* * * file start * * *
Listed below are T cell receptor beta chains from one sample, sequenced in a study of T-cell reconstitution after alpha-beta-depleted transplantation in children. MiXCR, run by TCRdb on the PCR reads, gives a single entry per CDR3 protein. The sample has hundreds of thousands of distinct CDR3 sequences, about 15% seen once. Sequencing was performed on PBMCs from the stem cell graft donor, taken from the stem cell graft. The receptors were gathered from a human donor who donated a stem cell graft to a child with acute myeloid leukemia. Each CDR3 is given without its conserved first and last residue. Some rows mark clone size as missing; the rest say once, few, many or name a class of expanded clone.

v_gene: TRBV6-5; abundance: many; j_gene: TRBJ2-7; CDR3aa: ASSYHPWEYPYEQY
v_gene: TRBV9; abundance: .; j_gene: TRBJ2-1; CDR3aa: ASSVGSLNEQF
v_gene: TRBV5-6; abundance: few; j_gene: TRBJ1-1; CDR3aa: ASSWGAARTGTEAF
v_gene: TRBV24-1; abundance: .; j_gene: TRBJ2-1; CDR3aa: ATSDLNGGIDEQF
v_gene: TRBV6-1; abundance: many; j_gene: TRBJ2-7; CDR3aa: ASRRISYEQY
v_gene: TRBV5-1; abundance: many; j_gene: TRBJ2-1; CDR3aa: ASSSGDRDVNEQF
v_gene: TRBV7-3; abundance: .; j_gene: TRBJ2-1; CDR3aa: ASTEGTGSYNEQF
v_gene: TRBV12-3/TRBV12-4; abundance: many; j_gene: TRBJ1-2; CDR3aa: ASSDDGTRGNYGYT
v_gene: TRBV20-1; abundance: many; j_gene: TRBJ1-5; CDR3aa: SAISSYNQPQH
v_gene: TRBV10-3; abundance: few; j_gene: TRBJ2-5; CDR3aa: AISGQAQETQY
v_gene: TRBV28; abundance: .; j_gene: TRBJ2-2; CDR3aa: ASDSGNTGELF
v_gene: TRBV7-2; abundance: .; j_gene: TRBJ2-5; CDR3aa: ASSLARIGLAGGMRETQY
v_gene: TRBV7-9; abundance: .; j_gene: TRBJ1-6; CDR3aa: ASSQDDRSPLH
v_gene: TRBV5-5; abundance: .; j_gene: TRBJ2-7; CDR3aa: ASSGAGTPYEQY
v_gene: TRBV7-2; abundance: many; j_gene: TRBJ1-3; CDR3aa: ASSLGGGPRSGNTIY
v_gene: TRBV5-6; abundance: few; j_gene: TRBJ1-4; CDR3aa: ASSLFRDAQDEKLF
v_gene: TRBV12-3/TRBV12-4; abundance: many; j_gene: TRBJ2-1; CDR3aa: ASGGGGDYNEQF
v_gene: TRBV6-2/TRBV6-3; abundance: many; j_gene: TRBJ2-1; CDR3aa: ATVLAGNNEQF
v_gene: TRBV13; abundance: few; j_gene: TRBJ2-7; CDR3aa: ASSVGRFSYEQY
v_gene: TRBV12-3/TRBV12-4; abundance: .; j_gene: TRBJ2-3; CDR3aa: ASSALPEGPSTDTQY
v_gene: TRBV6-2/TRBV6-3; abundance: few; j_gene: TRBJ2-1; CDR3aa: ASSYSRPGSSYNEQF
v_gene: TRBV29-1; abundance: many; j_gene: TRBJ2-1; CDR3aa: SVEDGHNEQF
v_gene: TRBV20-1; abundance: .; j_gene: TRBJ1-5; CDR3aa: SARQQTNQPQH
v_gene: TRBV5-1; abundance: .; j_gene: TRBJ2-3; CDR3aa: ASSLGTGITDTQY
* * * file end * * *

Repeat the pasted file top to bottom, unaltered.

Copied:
Listed below are T cell receptor beta chains from one sample, sequenced in a study of T-cell reconstitution after alpha-beta-depleted transplantation in children. MiXCR, run by TCRdb on the PCR reads, gives a single entry per CDR3 protein. The sample has hundreds of thousands of distinct CDR3 sequences, about 15% seen once. Sequencing was performed on PBMCs from the stem cell graft donor, taken from the stem cell graft. The receptors were gathered from a human donor who donated a stem cell graft to a child with acute myeloid leukemia. Each CDR3 is given without its conserved first and last residue. Some rows mark clone size as missing; the rest say once, few, many or name a class of expanded clone.

v_gene: TRBV6-5; abundance: many; j_gene: TRBJ2-7; CDR3aa: ASSYHPWEYPYEQY
v_gene: TRBV9; abundance: .; j_gene: TRBJ2-1; CDR3aa: ASSVGSLNEQF
v_gene: TRBV5-6; abundance: few; j_gene: TRBJ1-1; CDR3aa: ASSWGAARTGTEAF
v_gene: TRBV24-1; abundance: .; j_gene: TRBJ2-1; CDR3aa: ATSDLNGGIDEQF
v_gene: TRBV6-1; abundance: many; j_gene: TRBJ2-7; CDR3aa: ASRRISYEQY
v_gene: TRBV5-1; abundance: many; j_gene: TRBJ2-1; CDR3aa: ASSSGDRDVNEQF
v_gene: TRBV7-3; abundance: .; j_gene: TRBJ2-1; CDR3aa: ASTEGTGSYNEQF
v_gene: TRBV12-3/TRBV12-4; abundance: many; j_gene: TRBJ1-2; CDR3aa: ASSDDGTRGNYGYT
v_gene: TRBV20-1; abundance: many; j_gene: TRBJ1-5; CDR3aa: SAISSYNQPQH
v_gene: TRBV10-3; abundance: few; j_gene: TRBJ2-5; CDR3aa: AISGQAQETQY
v_gene: TRBV28; abundance: .; j_gene: TRBJ2-2; CDR3aa: ASDSGNTGELF
v_gene: TRBV7-2; abundance: .; j_gene: TRBJ2-5; CDR3aa: ASSLARIGLAGGMRETQY
v_gene: TRBV7-9; abundance: .; j_gene: TRBJ1-6; CDR3aa: ASSQDDRSPLH
v_gene: TRBV5-5; abundance: .; j_gene: TRBJ2-7; CDR3aa: ASSGAGTPYEQY
v_gene: TRBV7-2; abundance: many; j_gene: TRBJ1-3; CDR3aa: ASSLGGGPRSGNTIY
v_gene: TRBV5-6; abundance: few; j_gene: TRBJ1-4; CDR3aa: ASSLFRDAQDEKLF
v_gene: TRBV12-3/TRBV12-4; abundance: many; j_gene: TRBJ2-1; CDR3aa: ASGGGGDYNEQF
v_gene: TRBV6-2/TRBV6-3; abundance: many; j_gene: TRBJ2-1; CDR3aa: ATVLAGNNEQF
v_gene: TRBV13; abundance: few; j_gene: TRBJ2-7; CDR3aa: ASSVGRFSYEQY
v_gene: TRBV12-3/TRBV12-4; abundance: .; j_gene: TRBJ2-3; CDR3aa: ASSALPEGPSTDTQY
v_gene: TRBV6-2/TRBV6-3; abundance: few; j_gene: TRBJ2-1; CDR3aa: ASSYSRPGSSYNEQF
v_gene: TRBV29-1; abundance: many; j_gene: TRBJ2-1; CDR3aa: SVEDGHNEQF
v_gene: TRBV20-1; abundance: .; j_gene: TRBJ1-5; CDR3aa: SARQQTNQPQH
v_gene: TRBV5-1; abundance: .; j_gene: TRBJ2-3; CDR3aa: ASSLGTGITDTQY